Global credit crisis – I'm lovin' it
As incessant talk of a looming recession turns to a deafening roar, the question that can be heard over the panic is: Who are the winners of a financial meltdown?
From lost-cost fast-food joints to the cheap entertainment of the cinema, there is still growth to be found in a shrinking market.
DIY materials firms, for example, also traditionally do well, as more people ditch the hired help to get their hands dirty and save money.
Sectors such as healthcare and education remain buoyant through recessionary times as they offer services people cannot do without.
Technology firms say they can ride out the global slump because the services they offer – such as network security – are critical. And administrators, such as PricewaterhouseCoopers and Deloitte, will be kept busy as they step into failing businesses to share out the spoils.
But the "humble" fast-food chains are expected to be among the recession's biggest winners, as consumers turn away from eating out at expensive restaurants.
Indeed, McDonald's has just posted continued solid growth in the region, while ice cream firm Baskin Robbins and Dunkin' Donuts have laid out ambitious expansion plans for the UAE.
"Our model remains recession-resistant," McDonald's Chief Executive Jim Skinner said after announcing the company's 2008 results this week. "Today's conditions play to our strengths."
While unfavourable foreign exchange rates led McDonald's to a 23 per cent drop in fourth-quarter income, same-store sales worldwide were up 7.2 per cent. Earnings for 2008 for the year were up 80 per cent to $4.31 billion (Dh15.81bn). In 2008, sales at Dunkin' Donuts jumped by 22 per cent. It plans to open 12 more outlets and boost its workforce in the Emirates, while Baskin Robbins has reportedly set its sights on 15 extra stores.
Meanwhile, the healthcare sector will be kept busy due to a chronic undersupply of hospitals, beds and doctors. Dubai-based private equity firm Abraaj Capital, which operates three health facilities in Saudi Arabia, Turkey and Egypt, will see its healthcare division well-placed as the Gulf grapples with effects of the global financial crisis. Although declining to comment specifically on its investments, an Abraaj spokesman said there was potential for growth given the universal need for healthcare irrespective of the economic cycle.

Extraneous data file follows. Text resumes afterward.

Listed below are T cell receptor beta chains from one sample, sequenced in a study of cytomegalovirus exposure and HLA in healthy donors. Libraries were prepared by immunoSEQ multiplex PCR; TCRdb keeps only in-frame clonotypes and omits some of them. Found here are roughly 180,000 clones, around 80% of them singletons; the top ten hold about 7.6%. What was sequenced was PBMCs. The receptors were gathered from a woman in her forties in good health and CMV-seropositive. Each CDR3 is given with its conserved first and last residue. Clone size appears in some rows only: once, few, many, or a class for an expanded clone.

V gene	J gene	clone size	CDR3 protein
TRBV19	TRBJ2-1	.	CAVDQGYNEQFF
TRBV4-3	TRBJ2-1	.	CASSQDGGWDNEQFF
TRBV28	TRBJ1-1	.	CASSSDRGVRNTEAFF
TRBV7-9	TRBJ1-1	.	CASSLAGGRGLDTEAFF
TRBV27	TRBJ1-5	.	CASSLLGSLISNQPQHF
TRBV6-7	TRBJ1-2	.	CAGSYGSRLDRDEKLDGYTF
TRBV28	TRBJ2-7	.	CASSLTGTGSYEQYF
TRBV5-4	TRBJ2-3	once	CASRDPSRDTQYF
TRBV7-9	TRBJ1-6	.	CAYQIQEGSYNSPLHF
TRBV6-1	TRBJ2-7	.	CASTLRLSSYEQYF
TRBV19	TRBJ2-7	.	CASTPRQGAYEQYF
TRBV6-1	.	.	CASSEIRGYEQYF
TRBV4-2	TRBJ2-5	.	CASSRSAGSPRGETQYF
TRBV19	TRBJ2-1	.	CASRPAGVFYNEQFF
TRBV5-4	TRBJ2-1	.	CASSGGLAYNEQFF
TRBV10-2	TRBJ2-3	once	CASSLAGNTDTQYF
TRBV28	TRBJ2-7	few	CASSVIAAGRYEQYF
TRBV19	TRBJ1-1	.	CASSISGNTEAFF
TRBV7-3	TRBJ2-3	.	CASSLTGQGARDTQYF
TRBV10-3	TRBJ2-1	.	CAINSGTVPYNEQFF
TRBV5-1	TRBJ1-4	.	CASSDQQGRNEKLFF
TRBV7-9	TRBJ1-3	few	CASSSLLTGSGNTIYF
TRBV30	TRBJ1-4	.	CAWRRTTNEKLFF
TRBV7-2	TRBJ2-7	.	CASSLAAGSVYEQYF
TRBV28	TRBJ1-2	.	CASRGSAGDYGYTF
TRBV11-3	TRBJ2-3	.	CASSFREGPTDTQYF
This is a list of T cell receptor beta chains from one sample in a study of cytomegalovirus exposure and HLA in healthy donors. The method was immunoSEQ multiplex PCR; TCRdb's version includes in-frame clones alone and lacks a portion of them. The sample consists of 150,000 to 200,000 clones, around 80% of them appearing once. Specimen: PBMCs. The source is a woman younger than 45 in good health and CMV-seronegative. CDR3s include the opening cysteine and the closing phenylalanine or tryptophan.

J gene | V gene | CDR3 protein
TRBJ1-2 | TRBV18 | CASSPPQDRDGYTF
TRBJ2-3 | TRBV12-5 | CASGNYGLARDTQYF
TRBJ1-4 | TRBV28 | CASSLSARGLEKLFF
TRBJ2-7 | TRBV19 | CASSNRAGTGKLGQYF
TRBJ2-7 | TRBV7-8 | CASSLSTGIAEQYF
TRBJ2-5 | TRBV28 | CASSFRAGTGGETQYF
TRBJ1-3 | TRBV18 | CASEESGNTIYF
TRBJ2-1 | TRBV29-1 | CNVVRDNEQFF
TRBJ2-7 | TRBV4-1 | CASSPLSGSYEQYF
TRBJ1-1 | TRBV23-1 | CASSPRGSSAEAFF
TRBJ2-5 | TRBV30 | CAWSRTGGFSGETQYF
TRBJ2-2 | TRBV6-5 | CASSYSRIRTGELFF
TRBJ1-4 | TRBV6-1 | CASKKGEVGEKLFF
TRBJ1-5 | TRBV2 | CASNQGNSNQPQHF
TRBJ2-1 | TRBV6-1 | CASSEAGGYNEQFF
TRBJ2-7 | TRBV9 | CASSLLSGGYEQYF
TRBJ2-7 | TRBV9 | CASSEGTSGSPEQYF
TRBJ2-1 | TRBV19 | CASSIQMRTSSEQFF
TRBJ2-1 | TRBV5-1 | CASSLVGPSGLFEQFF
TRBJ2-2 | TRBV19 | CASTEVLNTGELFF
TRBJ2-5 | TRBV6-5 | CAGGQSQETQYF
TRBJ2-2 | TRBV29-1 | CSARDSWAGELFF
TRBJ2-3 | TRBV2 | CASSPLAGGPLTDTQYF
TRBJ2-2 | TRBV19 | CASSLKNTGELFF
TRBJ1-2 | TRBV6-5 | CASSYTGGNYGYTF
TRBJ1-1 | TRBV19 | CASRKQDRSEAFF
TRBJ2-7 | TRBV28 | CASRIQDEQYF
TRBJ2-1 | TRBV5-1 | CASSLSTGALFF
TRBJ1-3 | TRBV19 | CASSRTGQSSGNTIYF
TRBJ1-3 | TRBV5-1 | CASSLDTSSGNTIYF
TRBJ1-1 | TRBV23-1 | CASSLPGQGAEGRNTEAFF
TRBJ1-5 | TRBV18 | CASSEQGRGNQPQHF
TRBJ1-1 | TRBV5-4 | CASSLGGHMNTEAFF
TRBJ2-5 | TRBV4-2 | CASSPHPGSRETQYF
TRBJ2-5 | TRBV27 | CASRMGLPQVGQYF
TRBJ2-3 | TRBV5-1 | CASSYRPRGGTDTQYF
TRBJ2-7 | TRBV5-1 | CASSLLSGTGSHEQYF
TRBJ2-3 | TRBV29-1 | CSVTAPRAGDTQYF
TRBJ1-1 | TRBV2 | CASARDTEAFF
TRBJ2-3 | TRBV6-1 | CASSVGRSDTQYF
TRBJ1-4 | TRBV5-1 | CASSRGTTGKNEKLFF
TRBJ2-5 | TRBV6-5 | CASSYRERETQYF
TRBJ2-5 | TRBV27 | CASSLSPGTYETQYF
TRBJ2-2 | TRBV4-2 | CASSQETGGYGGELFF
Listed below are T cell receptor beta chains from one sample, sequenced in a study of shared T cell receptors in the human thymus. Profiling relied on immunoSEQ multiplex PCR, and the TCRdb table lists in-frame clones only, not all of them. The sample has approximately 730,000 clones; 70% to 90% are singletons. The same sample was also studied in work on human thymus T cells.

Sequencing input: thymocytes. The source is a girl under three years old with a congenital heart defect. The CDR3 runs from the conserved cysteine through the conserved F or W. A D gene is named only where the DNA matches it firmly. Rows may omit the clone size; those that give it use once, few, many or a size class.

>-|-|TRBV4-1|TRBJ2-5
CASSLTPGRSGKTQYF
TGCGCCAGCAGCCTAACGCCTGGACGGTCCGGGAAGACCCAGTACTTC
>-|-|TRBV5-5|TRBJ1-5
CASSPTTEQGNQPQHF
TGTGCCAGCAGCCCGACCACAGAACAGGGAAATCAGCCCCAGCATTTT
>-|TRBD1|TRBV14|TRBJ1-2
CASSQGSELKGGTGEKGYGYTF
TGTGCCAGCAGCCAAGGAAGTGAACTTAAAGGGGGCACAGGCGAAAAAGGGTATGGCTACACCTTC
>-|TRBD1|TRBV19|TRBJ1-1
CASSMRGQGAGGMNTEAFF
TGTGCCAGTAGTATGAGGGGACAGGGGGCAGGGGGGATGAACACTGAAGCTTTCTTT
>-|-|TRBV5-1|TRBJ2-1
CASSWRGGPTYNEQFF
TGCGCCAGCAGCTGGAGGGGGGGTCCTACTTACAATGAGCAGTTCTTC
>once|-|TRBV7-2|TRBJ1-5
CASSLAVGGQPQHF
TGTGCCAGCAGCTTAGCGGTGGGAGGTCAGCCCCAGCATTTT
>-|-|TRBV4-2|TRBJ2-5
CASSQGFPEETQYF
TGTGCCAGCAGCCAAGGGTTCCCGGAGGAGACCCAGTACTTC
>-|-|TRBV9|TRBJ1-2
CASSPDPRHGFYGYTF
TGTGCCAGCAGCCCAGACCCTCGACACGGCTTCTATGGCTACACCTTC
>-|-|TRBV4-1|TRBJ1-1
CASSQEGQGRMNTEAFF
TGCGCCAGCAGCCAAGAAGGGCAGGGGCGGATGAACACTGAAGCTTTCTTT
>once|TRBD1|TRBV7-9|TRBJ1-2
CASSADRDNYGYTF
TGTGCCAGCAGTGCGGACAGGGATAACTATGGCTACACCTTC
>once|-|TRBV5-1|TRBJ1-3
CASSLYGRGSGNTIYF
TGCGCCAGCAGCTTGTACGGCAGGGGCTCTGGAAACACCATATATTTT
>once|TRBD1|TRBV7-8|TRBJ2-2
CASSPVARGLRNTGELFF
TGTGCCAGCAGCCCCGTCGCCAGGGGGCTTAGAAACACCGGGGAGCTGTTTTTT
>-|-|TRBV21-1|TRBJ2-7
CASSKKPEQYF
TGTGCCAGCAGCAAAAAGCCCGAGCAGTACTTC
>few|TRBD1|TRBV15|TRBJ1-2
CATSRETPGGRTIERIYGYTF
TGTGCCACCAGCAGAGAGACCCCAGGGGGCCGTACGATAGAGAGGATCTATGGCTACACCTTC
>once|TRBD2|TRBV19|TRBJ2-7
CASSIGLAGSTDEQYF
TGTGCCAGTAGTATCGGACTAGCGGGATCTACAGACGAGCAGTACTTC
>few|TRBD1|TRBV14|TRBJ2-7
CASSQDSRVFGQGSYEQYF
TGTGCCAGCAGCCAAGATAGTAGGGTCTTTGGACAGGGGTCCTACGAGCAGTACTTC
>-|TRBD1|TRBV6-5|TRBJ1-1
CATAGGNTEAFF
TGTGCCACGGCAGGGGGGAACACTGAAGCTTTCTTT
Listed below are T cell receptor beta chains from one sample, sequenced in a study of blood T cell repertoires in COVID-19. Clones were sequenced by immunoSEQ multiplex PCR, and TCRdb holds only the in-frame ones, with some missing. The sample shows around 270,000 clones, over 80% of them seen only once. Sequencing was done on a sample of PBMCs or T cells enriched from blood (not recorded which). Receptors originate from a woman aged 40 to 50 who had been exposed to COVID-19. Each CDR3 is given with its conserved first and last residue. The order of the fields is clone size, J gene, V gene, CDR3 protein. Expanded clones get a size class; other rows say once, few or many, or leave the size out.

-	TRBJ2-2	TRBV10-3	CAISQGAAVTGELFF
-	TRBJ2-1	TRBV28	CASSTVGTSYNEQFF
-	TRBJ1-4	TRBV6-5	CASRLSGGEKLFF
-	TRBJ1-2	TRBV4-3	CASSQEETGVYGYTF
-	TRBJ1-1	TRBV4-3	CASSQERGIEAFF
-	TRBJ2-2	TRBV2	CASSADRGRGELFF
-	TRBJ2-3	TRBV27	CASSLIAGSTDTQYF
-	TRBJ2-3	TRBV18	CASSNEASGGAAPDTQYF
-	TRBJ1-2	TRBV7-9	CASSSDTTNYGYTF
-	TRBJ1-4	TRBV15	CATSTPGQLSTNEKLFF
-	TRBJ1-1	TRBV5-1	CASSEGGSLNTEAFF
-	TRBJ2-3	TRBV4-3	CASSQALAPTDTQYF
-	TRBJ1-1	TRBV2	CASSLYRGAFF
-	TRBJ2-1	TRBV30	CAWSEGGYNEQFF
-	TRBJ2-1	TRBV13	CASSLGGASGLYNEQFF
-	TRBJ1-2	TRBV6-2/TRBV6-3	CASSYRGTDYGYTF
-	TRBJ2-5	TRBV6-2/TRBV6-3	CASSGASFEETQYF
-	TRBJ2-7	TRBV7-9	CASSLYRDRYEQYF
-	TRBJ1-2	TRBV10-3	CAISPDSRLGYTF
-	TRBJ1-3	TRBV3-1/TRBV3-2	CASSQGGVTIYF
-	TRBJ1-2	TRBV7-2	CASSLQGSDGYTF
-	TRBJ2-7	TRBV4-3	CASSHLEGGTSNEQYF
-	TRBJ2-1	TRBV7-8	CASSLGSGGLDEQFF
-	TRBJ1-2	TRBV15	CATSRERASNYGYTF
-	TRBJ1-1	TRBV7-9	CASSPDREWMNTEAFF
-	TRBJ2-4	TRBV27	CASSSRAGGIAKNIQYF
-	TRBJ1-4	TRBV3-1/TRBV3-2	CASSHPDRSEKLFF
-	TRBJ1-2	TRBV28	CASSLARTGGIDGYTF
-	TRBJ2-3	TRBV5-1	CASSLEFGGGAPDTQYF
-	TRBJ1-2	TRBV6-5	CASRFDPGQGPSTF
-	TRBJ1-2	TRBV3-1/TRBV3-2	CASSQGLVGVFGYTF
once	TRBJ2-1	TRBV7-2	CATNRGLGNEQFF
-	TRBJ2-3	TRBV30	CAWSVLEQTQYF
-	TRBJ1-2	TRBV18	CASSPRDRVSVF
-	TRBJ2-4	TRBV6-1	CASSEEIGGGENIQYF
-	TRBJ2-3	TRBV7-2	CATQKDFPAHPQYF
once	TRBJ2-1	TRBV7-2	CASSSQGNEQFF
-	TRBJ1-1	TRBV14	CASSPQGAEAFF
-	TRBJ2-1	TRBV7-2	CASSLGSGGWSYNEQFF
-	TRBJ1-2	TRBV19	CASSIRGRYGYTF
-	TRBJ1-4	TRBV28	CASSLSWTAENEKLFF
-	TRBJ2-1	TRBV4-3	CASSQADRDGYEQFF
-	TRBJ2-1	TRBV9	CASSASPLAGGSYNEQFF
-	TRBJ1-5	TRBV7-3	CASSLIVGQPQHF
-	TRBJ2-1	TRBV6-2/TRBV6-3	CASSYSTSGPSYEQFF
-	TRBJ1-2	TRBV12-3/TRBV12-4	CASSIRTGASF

He said: "Local governments are also looking to involve the private sector more in healthcare. The demand for healthcare could go on forever." There are also others that have spotted a gap in the market, such as German firm Manager Forces, which specialises in crisis management. The company, which launches in the UAE on Monday, offers freelance specialist managers to fix a company's financial problems. Executives can be installed for contracts from one month to 12-month periods. It is a business model that thrives on the back of economic turmoil, and a market downturn in the Gulf recently speeded-up plans to enter the region, said Nadeem Ahmad, Senior Vice-President for Business Development.
"Whenever there's a crisis situation in the world, the rate of contract employees substantially increases as opposed to permanent employees. Companies want to take on staff for a shorter period of time because they don't know what the future may bring," he said. "This is exactly the reason we're now in the UAE, as we see a lot of potential for this market here."
In 2008, Manager Forces' global business jumped by 22.7 per cent from the previous year, as the financial crisis took hold. The firm is targeting banks, oil and gas firms and logistics companies in the UAE and expects to have up to 40 clients on its books by the end of the year.
The use of interim managers in Europe has been growing since the 1970s, but between 2005 and 2008, the number of contracts issued for experts has shot up by 137 per cent, according to Ahmad. Joining Manager Forces in its expectations for robust demand are IT security firms, who work on the assumption companies still want to protect themselves despite of, or maybe because of, an economic downturn.